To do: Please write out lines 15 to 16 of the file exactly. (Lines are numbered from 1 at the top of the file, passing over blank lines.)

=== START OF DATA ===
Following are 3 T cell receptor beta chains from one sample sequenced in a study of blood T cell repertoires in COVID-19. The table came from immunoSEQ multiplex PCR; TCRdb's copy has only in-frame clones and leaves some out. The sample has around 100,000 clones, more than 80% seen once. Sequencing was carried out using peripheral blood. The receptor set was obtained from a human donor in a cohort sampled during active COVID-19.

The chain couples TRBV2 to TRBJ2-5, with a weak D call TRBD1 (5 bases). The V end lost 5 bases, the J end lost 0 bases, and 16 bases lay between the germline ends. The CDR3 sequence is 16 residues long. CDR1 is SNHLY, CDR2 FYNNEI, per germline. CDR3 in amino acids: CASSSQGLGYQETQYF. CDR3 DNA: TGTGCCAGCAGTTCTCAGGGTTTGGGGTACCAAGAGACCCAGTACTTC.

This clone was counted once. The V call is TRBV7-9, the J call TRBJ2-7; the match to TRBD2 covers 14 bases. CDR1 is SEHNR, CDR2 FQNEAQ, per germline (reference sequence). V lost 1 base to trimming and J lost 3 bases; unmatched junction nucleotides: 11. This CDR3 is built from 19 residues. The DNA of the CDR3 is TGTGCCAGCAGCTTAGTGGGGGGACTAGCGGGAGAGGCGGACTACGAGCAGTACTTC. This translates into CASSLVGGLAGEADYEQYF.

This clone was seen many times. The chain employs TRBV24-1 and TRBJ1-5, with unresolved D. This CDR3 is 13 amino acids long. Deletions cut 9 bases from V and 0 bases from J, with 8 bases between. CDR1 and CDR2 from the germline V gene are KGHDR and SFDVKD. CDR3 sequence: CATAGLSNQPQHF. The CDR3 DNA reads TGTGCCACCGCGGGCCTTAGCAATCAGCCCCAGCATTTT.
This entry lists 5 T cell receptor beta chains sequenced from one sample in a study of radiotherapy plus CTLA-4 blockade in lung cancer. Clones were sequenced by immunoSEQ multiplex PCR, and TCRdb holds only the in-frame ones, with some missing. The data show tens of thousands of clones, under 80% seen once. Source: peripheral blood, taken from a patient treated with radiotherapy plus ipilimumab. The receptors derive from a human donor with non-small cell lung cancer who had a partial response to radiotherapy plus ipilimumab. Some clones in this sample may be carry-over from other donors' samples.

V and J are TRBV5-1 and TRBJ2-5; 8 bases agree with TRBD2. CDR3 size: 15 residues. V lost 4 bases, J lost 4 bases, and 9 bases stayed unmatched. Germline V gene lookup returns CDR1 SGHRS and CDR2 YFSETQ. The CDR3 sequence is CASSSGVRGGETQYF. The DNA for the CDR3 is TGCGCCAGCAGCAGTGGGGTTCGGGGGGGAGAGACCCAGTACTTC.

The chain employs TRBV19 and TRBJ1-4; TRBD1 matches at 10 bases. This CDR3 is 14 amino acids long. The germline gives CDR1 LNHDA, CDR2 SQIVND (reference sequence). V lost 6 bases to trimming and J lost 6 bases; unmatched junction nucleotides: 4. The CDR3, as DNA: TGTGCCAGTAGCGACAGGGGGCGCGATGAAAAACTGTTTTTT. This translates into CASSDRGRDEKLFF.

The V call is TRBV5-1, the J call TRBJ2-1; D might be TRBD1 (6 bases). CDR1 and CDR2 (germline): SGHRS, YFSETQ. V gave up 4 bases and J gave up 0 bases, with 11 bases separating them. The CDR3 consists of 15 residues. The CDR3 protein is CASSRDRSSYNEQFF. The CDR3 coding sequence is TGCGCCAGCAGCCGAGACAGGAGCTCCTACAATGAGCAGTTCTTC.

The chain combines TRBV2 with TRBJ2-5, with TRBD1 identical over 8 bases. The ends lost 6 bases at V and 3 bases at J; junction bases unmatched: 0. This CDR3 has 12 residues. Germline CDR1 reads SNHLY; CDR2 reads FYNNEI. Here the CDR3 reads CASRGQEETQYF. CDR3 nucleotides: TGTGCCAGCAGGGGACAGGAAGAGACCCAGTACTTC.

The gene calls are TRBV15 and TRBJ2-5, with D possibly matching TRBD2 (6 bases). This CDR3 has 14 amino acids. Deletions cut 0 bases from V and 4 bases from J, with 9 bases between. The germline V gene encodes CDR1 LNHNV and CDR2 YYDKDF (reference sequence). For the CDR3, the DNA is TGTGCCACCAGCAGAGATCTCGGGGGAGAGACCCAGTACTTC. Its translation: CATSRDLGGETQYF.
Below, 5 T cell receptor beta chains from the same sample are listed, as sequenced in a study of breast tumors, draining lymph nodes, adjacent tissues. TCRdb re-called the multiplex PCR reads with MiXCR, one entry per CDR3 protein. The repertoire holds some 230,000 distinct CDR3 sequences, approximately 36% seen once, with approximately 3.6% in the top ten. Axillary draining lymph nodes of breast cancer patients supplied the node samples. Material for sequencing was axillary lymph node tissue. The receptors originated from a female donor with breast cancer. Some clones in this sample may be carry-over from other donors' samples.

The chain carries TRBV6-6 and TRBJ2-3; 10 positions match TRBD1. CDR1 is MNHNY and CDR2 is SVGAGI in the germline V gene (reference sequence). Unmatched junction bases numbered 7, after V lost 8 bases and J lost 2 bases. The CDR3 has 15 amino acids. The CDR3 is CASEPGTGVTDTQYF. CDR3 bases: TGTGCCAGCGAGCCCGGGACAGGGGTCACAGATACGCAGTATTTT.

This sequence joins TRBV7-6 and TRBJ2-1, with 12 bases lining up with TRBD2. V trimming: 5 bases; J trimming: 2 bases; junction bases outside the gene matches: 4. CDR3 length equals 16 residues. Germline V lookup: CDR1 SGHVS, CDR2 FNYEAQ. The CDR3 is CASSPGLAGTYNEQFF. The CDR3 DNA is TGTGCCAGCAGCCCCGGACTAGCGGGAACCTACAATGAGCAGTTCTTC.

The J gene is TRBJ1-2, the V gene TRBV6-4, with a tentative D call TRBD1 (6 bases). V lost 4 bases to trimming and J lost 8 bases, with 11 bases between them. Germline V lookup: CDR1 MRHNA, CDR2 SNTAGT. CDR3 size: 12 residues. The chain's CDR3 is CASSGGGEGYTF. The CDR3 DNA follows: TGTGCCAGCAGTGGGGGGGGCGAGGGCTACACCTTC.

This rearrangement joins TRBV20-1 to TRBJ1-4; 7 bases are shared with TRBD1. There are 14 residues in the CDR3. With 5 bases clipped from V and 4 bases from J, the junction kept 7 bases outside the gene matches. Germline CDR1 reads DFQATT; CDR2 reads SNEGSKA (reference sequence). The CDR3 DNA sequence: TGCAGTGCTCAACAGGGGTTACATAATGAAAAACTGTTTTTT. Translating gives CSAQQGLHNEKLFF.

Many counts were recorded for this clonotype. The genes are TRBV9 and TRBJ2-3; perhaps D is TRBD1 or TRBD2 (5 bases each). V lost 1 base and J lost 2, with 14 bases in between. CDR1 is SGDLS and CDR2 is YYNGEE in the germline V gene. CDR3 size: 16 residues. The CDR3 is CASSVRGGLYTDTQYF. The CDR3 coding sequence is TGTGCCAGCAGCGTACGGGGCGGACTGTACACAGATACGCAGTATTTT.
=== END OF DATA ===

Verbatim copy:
This rearrangement joins TRBV20-1 to TRBJ1-4; 7 bases are shared with TRBD1. There are 14 residues in the CDR3. With 5 bases clipped from V and 4 bases from J, the junction kept 7 bases outside the gene matches. Germline CDR1 reads DFQATT; CDR2 reads SNEGSKA (reference sequence). The CDR3 DNA sequence: TGCAGTGCTCAACAGGGGTTACATAATGAAAAACTGTTTTTT. Translating gives CSAQQGLHNEKLFF.

Many counts were recorded for this clonotype. The genes are TRBV9 and TRBJ2-3; perhaps D is TRBD1 or TRBD2 (5 bases each). V lost 1 base and J lost 2, with 14 bases in between. CDR1 is SGDLS and CDR2 is YYNGEE in the germline V gene. CDR3 size: 16 residues. The CDR3 is CASSVRGGLYTDTQYF. The CDR3 coding sequence is TGTGCCAGCAGCGTACGGGGCGGACTGTACACAGATACGCAGTATTTT.